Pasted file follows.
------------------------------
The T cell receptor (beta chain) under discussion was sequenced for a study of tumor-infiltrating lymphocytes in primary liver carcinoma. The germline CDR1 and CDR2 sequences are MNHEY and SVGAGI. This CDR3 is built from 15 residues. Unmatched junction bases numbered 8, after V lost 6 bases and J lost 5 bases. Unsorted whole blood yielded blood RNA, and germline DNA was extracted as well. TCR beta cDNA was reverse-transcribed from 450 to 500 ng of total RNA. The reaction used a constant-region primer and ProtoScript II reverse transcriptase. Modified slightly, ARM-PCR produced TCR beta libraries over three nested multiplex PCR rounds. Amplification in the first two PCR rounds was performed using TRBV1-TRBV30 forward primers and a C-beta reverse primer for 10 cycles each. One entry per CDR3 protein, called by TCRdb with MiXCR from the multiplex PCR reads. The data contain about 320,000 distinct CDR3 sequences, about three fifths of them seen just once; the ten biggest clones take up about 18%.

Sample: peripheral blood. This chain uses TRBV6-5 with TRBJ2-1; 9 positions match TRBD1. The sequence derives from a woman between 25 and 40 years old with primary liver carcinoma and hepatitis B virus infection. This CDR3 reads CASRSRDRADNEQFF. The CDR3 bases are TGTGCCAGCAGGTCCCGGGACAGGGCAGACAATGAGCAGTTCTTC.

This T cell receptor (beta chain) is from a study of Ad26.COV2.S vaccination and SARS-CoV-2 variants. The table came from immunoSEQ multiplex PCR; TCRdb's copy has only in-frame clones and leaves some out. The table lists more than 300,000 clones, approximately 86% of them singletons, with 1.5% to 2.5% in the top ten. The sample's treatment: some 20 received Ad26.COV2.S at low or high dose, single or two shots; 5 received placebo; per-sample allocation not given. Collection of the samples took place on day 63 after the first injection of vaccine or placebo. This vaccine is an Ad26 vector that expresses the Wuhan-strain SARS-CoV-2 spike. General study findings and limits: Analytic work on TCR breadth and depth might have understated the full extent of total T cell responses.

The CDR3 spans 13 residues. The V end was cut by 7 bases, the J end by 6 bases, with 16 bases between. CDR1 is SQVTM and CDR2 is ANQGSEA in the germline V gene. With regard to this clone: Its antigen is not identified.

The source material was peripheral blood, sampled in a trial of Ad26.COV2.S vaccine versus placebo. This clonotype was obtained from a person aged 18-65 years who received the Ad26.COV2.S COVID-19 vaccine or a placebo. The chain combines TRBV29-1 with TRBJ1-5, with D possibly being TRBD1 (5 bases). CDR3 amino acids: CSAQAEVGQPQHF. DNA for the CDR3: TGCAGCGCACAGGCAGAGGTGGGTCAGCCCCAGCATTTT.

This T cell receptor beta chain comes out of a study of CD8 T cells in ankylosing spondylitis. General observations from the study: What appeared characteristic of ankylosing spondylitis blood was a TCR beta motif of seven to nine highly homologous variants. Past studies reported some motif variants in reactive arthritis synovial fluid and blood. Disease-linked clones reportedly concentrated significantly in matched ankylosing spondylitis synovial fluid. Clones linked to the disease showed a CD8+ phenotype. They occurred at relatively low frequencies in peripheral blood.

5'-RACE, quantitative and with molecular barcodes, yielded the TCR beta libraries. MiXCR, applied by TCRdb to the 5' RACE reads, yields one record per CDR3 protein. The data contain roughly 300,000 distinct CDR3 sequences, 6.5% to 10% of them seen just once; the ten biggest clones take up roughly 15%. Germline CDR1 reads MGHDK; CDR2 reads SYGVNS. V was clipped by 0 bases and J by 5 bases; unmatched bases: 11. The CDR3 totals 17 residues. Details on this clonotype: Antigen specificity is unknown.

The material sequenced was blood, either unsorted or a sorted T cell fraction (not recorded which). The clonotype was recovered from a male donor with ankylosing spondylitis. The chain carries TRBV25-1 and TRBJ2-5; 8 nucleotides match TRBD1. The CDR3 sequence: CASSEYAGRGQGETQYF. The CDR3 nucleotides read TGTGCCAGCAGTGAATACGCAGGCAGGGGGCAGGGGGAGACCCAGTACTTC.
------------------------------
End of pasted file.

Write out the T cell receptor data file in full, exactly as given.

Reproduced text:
The T cell receptor (beta chain) under discussion was sequenced for a study of tumor-infiltrating lymphocytes in primary liver carcinoma. The germline CDR1 and CDR2 sequences are MNHEY and SVGAGI. This CDR3 is built from 15 residues. Unmatched junction bases numbered 8, after V lost 6 bases and J lost 5 bases. Unsorted whole blood yielded blood RNA, and germline DNA was extracted as well. TCR beta cDNA was reverse-transcribed from 450 to 500 ng of total RNA. The reaction used a constant-region primer and ProtoScript II reverse transcriptase. Modified slightly, ARM-PCR produced TCR beta libraries over three nested multiplex PCR rounds. Amplification in the first two PCR rounds was performed using TRBV1-TRBV30 forward primers and a C-beta reverse primer for 10 cycles each. One entry per CDR3 protein, called by TCRdb with MiXCR from the multiplex PCR reads. The data contain about 320,000 distinct CDR3 sequences, about three fifths of them seen just once; the ten biggest clones take up about 18%.

Sample: peripheral blood. This chain uses TRBV6-5 with TRBJ2-1; 9 positions match TRBD1. The sequence derives from a woman between 25 and 40 years old with primary liver carcinoma and hepatitis B virus infection. This CDR3 reads CASRSRDRADNEQFF. The CDR3 bases are TGTGCCAGCAGGTCCCGGGACAGGGCAGACAATGAGCAGTTCTTC.

This T cell receptor (beta chain) is from a study of Ad26.COV2.S vaccination and SARS-CoV-2 variants. The table came from immunoSEQ multiplex PCR; TCRdb's copy has only in-frame clones and leaves some out. The table lists more than 300,000 clones, approximately 86% of them singletons, with 1.5% to 2.5% in the top ten. The sample's treatment: some 20 received Ad26.COV2.S at low or high dose, single or two shots; 5 received placebo; per-sample allocation not given. Collection of the samples took place on day 63 after the first injection of vaccine or placebo. This vaccine is an Ad26 vector that expresses the Wuhan-strain SARS-CoV-2 spike. General study findings and limits: Analytic work on TCR breadth and depth might have understated the full extent of total T cell responses.

The CDR3 spans 13 residues. The V end was cut by 7 bases, the J end by 6 bases, with 16 bases between. CDR1 is SQVTM and CDR2 is ANQGSEA in the germline V gene. With regard to this clone: Its antigen is not identified.

The source material was peripheral blood, sampled in a trial of Ad26.COV2.S vaccine versus placebo. This clonotype was obtained from a person aged 18-65 years who received the Ad26.COV2.S COVID-19 vaccine or a placebo. The chain combines TRBV29-1 with TRBJ1-5, with D possibly being TRBD1 (5 bases). CDR3 amino acids: CSAQAEVGQPQHF. DNA for the CDR3: TGCAGCGCACAGGCAGAGGTGGGTCAGCCCCAGCATTTT.

This T cell receptor beta chain comes out of a study of CD8 T cells in ankylosing spondylitis. General observations from the study: What appeared characteristic of ankylosing spondylitis blood was a TCR beta motif of seven to nine highly homologous variants. Past studies reported some motif variants in reactive arthritis synovial fluid and blood. Disease-linked clones reportedly concentrated significantly in matched ankylosing spondylitis synovial fluid. Clones linked to the disease showed a CD8+ phenotype. They occurred at relatively low frequencies in peripheral blood.

5'-RACE, quantitative and with molecular barcodes, yielded the TCR beta libraries. MiXCR, applied by TCRdb to the 5' RACE reads, yields one record per CDR3 protein. The data contain roughly 300,000 distinct CDR3 sequences, 6.5% to 10% of them seen just once; the ten biggest clones take up roughly 15%. Germline CDR1 reads MGHDK; CDR2 reads SYGVNS. V was clipped by 0 bases and J by 5 bases; unmatched bases: 11. The CDR3 totals 17 residues. Details on this clonotype: Antigen specificity is unknown.

The material sequenced was blood, either unsorted or a sorted T cell fraction (not recorded which). The clonotype was recovered from a male donor with ankylosing spondylitis. The chain carries TRBV25-1 and TRBJ2-5; 8 nucleotides match TRBD1. The CDR3 sequence: CASSEYAGRGQGETQYF. The CDR3 nucleotides read TGTGCCAGCAGTGAATACGCAGGCAGGGGGCAGGGGGAGACCCAGTACTTC.